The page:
Blood-sucking ‘kissing bugs’ spreading dangerous parasitic disease in US, health officials warn

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This bug, commonly known as triatomines, spreads Chagas, a disease that originated in Latin America.

This bug, commonly known as triatomines, spreads Chagas, a disease that originated in Latin America.

 (REUTERS)

Insects known as triatomines, also known as “kissing bugs,” are starting to become more common in the U.S. — but don’t let their seemingly affectionate nickname fool you.

These blood-suckers spread a dangerous illness called Chagas disease. The disease, which has spread to the U.S., was previously only found in Central and South America and Mexico.

At least 8 million people have been infected in those areas, according to the Centers for Disease Control and Prevention‘s most recent report in December 2017. And an estimated 300,000 Americans in the U.S. also have the disease, a recent news release from the American Heart Association states.

The disease, triggered by the parasite Trypanosoma cruzi, is sometimes called the “silent killer” because many people don’t show any symptoms.

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Kissing bugs spread the infection by biting a human, typically on their face (hence the nickname), and then defecating near the wound. The parasite can then get rubbed into the open wound or get into the body if someone touches their mouth or eyes afterward.

Chagas disease can cause life-threatening heart issues, including heart disease, strokes, arrhythmias and cardiac arrest. About one-third of those infected will develop chronic heart disease, according to the AHA.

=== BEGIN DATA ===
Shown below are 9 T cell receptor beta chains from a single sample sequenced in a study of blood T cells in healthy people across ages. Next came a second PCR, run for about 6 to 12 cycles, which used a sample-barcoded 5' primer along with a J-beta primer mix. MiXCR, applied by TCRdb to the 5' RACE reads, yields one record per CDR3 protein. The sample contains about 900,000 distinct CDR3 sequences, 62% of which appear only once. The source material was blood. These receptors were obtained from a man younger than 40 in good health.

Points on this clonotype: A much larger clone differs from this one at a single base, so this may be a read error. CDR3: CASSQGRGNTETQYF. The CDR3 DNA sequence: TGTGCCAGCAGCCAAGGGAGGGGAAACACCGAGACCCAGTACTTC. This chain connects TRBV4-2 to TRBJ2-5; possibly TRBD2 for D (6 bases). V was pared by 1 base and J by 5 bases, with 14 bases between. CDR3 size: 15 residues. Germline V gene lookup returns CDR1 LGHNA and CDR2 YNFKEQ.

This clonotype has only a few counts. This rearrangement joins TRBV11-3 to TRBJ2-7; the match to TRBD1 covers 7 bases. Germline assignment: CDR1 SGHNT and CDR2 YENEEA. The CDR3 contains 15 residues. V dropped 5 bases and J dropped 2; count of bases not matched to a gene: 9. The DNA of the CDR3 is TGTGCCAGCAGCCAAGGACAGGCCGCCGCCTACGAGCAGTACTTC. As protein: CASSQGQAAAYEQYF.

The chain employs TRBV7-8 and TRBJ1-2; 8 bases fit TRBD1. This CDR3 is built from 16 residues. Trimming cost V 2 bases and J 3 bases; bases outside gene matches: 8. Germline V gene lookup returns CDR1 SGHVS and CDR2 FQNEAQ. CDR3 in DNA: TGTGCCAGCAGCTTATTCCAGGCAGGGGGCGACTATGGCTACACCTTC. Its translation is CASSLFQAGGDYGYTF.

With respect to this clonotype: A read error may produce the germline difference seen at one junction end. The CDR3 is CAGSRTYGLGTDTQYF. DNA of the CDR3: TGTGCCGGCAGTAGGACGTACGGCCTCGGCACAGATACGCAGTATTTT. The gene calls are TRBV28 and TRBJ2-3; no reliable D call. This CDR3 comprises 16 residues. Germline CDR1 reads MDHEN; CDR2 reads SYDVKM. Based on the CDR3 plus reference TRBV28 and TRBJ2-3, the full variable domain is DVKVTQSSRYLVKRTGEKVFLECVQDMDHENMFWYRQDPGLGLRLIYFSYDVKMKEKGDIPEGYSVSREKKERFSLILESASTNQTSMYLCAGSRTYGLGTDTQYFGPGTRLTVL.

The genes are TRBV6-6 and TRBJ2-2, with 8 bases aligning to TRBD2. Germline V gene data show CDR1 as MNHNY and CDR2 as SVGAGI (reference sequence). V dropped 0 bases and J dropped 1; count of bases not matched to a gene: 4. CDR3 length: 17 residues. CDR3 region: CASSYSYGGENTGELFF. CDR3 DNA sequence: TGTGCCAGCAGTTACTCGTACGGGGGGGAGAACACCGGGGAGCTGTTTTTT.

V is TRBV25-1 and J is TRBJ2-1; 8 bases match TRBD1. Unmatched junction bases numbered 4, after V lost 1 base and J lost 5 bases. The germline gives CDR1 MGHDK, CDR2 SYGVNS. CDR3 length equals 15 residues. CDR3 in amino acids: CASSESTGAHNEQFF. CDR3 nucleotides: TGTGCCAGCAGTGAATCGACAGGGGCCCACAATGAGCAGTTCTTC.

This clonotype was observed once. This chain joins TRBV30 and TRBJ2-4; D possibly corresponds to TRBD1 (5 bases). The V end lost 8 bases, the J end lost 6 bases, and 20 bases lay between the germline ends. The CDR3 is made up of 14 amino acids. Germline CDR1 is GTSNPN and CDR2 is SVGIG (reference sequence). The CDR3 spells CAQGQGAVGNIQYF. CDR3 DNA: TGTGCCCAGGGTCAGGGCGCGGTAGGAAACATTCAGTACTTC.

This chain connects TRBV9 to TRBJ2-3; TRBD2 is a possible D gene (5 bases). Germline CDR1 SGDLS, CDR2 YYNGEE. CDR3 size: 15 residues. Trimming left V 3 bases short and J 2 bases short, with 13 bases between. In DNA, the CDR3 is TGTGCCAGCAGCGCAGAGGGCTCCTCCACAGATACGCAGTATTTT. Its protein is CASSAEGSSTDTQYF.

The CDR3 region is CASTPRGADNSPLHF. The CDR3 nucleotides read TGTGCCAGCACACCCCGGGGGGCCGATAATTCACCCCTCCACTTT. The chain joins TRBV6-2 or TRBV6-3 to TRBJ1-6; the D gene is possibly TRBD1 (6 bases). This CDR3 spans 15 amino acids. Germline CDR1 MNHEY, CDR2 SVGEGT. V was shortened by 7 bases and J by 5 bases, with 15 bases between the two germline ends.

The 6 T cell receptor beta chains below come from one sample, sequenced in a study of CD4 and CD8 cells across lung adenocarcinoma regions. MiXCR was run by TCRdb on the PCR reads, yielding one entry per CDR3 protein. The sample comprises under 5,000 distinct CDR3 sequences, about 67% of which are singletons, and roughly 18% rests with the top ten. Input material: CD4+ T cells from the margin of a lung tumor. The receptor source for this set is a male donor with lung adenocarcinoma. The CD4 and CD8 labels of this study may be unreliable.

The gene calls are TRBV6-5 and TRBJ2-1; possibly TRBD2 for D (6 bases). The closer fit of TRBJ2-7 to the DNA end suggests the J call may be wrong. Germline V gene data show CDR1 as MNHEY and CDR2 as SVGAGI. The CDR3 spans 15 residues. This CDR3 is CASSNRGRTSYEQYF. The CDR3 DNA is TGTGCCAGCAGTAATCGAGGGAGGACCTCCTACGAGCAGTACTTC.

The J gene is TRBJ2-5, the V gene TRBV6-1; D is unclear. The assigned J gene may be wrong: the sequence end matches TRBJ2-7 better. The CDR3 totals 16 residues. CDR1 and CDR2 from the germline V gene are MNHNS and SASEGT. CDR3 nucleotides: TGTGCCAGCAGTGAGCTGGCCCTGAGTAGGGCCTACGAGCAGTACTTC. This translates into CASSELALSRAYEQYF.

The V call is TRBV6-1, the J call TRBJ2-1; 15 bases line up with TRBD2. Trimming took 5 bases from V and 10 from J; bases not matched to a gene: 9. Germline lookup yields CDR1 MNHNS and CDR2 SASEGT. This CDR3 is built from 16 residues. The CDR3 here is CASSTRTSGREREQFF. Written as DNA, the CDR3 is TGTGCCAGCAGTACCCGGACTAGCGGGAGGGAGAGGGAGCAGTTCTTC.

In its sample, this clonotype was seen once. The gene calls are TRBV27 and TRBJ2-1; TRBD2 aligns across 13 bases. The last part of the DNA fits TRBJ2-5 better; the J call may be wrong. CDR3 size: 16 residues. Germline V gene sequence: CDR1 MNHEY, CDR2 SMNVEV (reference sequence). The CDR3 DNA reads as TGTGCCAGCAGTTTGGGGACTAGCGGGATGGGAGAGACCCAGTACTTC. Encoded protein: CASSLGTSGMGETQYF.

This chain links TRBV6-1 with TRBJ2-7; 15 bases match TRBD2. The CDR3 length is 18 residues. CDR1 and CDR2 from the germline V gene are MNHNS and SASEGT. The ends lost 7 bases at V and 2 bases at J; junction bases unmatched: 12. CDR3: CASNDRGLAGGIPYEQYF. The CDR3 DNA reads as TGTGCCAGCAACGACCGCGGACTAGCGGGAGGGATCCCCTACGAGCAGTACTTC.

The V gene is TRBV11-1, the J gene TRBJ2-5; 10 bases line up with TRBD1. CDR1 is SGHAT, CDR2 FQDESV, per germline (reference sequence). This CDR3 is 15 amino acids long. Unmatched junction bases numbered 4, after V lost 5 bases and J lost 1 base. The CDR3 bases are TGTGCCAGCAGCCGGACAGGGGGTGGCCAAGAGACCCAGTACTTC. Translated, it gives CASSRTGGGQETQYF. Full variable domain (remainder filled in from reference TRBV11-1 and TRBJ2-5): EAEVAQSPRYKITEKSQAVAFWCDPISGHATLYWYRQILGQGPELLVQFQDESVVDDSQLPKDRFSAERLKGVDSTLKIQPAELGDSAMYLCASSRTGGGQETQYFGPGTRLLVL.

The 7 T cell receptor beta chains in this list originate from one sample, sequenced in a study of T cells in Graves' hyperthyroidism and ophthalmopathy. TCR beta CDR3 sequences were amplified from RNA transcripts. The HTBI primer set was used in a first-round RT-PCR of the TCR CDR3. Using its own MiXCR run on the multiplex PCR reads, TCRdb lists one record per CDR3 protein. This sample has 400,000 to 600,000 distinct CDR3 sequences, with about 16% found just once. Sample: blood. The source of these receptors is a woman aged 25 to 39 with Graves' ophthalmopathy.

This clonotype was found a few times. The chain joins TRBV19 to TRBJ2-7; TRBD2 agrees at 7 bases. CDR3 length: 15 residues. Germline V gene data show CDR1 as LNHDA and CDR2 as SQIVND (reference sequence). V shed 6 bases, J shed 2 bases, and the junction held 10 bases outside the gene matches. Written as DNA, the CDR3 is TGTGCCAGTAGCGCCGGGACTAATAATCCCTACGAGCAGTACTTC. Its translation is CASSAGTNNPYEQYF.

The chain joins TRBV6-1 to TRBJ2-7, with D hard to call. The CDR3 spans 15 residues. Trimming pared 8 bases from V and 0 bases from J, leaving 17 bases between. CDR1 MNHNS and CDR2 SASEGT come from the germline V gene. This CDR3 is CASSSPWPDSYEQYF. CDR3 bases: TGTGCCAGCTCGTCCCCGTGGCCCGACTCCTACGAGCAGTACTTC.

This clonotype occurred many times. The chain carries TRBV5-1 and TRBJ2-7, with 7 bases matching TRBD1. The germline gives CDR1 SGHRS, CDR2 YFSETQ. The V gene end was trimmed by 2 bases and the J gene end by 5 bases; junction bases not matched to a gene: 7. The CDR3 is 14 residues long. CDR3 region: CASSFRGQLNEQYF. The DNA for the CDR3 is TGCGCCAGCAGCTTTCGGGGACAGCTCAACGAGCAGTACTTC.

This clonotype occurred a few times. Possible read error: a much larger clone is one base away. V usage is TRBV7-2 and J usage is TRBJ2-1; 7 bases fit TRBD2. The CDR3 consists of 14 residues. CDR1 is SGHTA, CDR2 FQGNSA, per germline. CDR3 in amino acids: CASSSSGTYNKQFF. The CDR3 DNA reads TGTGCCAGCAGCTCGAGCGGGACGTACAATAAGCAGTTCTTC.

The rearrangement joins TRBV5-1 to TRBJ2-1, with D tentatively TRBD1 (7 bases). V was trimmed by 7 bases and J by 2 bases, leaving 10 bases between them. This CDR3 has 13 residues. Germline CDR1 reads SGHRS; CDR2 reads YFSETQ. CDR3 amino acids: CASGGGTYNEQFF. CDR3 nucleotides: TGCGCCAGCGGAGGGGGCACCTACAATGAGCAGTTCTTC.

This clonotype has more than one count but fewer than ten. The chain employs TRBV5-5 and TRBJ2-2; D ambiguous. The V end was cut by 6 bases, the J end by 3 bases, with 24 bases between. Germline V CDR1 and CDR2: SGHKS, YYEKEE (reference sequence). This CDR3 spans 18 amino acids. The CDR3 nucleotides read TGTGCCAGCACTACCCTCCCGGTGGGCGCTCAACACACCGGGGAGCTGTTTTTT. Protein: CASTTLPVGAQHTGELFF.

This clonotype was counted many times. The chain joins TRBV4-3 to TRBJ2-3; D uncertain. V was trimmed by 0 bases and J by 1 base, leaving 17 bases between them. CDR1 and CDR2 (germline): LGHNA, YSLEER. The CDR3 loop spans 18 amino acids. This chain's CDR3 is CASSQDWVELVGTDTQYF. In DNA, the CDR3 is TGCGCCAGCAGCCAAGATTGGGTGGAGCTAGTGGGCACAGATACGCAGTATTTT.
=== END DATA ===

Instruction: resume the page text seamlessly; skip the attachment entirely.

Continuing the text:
“Early detection of Chagas disease is critical, allowing prompt initiation of therapy when the evidence for cure is strong,” Caryn Bern, professor of epidemiology and biostatistics at the University of California in San Francisco, warned in an online statement.

While nearly 70 percent of people infected don’t notice any symptoms, studies of past cases have noted they can include fever, lethargy, aches, rashes, swollen glands and a bump around the bite.

Doctors can detect the disease through a simple blood test. If the infection is caught early enough, medications should be able to treat it.

“If untreated, infection is lifelong and can be life threatening,” the CDC warns. 

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So far, a total of 11 species of kissing bugs have been spotted in the U.S. — the majority of which are concentrated in states along the U.S.-Mexico border. However, they’ve been documented in at least 28 states across the country, a research team at Texas AM found.

“Previous studies have found that, on average, 50% of kissing bugs are infected with the Chagas parasite,” the Texas researchers wrote on a website that details their extensive studies of the insects.

Jennifer Earl is an SEO editor for Fox News. Follow her on Twitter @jenearlyspeakin.

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